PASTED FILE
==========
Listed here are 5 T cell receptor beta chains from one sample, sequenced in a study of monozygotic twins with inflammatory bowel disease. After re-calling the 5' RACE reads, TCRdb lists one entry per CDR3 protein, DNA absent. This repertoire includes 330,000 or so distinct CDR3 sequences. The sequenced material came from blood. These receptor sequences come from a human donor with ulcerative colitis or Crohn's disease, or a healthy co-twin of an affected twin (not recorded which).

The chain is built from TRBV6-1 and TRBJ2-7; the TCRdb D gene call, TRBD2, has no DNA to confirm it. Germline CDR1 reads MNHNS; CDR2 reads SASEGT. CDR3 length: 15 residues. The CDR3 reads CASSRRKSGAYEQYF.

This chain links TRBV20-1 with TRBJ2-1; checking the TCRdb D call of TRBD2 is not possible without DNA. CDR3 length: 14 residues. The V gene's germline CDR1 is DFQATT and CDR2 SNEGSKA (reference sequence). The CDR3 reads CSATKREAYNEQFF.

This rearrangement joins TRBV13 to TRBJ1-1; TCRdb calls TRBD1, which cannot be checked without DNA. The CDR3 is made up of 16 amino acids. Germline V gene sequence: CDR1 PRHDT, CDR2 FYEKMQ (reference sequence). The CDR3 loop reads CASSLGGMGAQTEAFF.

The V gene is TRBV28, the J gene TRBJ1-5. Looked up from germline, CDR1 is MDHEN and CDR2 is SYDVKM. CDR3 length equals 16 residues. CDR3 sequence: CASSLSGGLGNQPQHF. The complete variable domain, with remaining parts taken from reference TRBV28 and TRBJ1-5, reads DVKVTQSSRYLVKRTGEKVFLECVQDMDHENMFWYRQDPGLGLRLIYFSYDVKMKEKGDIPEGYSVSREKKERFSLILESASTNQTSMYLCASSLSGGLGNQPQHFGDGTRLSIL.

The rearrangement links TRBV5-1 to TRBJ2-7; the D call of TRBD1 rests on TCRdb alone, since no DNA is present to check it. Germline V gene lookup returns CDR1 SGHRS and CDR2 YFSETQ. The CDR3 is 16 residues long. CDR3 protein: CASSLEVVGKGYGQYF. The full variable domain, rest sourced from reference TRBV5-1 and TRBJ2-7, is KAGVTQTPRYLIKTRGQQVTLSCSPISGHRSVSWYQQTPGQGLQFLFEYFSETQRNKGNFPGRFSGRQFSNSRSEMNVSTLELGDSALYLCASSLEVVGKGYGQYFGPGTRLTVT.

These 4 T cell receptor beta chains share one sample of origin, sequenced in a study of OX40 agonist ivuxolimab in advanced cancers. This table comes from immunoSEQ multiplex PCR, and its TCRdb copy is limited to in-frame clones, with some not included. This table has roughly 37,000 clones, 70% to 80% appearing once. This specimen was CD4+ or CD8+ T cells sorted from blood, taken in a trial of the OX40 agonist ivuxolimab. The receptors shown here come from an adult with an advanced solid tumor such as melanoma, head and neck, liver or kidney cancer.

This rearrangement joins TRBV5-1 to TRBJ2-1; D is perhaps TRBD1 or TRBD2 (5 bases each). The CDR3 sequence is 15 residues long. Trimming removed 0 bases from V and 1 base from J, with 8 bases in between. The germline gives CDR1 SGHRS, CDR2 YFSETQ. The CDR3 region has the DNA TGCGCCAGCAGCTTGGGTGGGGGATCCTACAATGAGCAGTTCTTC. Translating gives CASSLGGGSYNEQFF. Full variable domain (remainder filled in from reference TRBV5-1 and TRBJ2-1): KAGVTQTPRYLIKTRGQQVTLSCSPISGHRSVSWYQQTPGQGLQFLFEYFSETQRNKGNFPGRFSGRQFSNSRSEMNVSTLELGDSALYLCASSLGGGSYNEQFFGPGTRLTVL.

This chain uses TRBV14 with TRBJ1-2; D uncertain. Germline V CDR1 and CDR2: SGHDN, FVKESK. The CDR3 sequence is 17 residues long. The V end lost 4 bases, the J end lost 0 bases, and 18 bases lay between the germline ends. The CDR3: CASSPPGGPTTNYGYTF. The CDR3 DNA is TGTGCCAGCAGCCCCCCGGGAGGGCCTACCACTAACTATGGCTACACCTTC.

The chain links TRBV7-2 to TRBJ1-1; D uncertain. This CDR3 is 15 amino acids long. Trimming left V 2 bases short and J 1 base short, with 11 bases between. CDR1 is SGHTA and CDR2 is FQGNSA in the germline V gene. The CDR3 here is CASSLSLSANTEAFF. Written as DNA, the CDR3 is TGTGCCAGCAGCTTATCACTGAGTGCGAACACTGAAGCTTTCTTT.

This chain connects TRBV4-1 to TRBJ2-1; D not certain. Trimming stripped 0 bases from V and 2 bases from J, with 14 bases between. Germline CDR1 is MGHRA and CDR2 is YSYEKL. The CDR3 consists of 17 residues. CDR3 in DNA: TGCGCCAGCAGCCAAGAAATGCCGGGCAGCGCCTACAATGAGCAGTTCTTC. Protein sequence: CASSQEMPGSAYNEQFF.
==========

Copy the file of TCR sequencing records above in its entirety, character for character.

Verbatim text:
Listed here are 5 T cell receptor beta chains from one sample, sequenced in a study of monozygotic twins with inflammatory bowel disease. After re-calling the 5' RACE reads, TCRdb lists one entry per CDR3 protein, DNA absent. This repertoire includes 330,000 or so distinct CDR3 sequences. The sequenced material came from blood. These receptor sequences come from a human donor with ulcerative colitis or Crohn's disease, or a healthy co-twin of an affected twin (not recorded which).

The chain is built from TRBV6-1 and TRBJ2-7; the TCRdb D gene call, TRBD2, has no DNA to confirm it. Germline CDR1 reads MNHNS; CDR2 reads SASEGT. CDR3 length: 15 residues. The CDR3 reads CASSRRKSGAYEQYF.

This chain links TRBV20-1 with TRBJ2-1; checking the TCRdb D call of TRBD2 is not possible without DNA. CDR3 length: 14 residues. The V gene's germline CDR1 is DFQATT and CDR2 SNEGSKA (reference sequence). The CDR3 reads CSATKREAYNEQFF.

This rearrangement joins TRBV13 to TRBJ1-1; TCRdb calls TRBD1, which cannot be checked without DNA. The CDR3 is made up of 16 amino acids. Germline V gene sequence: CDR1 PRHDT, CDR2 FYEKMQ (reference sequence). The CDR3 loop reads CASSLGGMGAQTEAFF.

The V gene is TRBV28, the J gene TRBJ1-5. Looked up from germline, CDR1 is MDHEN and CDR2 is SYDVKM. CDR3 length equals 16 residues. CDR3 sequence: CASSLSGGLGNQPQHF. The complete variable domain, with remaining parts taken from reference TRBV28 and TRBJ1-5, reads DVKVTQSSRYLVKRTGEKVFLECVQDMDHENMFWYRQDPGLGLRLIYFSYDVKMKEKGDIPEGYSVSREKKERFSLILESASTNQTSMYLCASSLSGGLGNQPQHFGDGTRLSIL.

The rearrangement links TRBV5-1 to TRBJ2-7; the D call of TRBD1 rests on TCRdb alone, since no DNA is present to check it. Germline V gene lookup returns CDR1 SGHRS and CDR2 YFSETQ. The CDR3 is 16 residues long. CDR3 protein: CASSLEVVGKGYGQYF. The full variable domain, rest sourced from reference TRBV5-1 and TRBJ2-7, is KAGVTQTPRYLIKTRGQQVTLSCSPISGHRSVSWYQQTPGQGLQFLFEYFSETQRNKGNFPGRFSGRQFSNSRSEMNVSTLELGDSALYLCASSLEVVGKGYGQYFGPGTRLTVT.

These 4 T cell receptor beta chains share one sample of origin, sequenced in a study of OX40 agonist ivuxolimab in advanced cancers. This table comes from immunoSEQ multiplex PCR, and its TCRdb copy is limited to in-frame clones, with some not included. This table has roughly 37,000 clones, 70% to 80% appearing once. This specimen was CD4+ or CD8+ T cells sorted from blood, taken in a trial of the OX40 agonist ivuxolimab. The receptors shown here come from an adult with an advanced solid tumor such as melanoma, head and neck, liver or kidney cancer.

This rearrangement joins TRBV5-1 to TRBJ2-1; D is perhaps TRBD1 or TRBD2 (5 bases each). The CDR3 sequence is 15 residues long. Trimming removed 0 bases from V and 1 base from J, with 8 bases in between. The germline gives CDR1 SGHRS, CDR2 YFSETQ. The CDR3 region has the DNA TGCGCCAGCAGCTTGGGTGGGGGATCCTACAATGAGCAGTTCTTC. Translating gives CASSLGGGSYNEQFF. Full variable domain (remainder filled in from reference TRBV5-1 and TRBJ2-1): KAGVTQTPRYLIKTRGQQVTLSCSPISGHRSVSWYQQTPGQGLQFLFEYFSETQRNKGNFPGRFSGRQFSNSRSEMNVSTLELGDSALYLCASSLGGGSYNEQFFGPGTRLTVL.

This chain uses TRBV14 with TRBJ1-2; D uncertain. Germline V CDR1 and CDR2: SGHDN, FVKESK. The CDR3 sequence is 17 residues long. The V end lost 4 bases, the J end lost 0 bases, and 18 bases lay between the germline ends. The CDR3: CASSPPGGPTTNYGYTF. The CDR3 DNA is TGTGCCAGCAGCCCCCCGGGAGGGCCTACCACTAACTATGGCTACACCTTC.

The chain links TRBV7-2 to TRBJ1-1; D uncertain. This CDR3 is 15 amino acids long. Trimming left V 2 bases short and J 1 base short, with 11 bases between. CDR1 is SGHTA and CDR2 is FQGNSA in the germline V gene. The CDR3 here is CASSLSLSANTEAFF. Written as DNA, the CDR3 is TGTGCCAGCAGCTTATCACTGAGTGCGAACACTGAAGCTTTCTTT.

This chain connects TRBV4-1 to TRBJ2-1; D not certain. Trimming stripped 0 bases from V and 2 bases from J, with 14 bases between. Germline CDR1 is MGHRA and CDR2 is YSYEKL. The CDR3 consists of 17 residues. CDR3 in DNA: TGCGCCAGCAGCCAAGAAATGCCGGGCAGCGCCTACAATGAGCAGTTCTTC. Protein sequence: CASSQEMPGSAYNEQFF.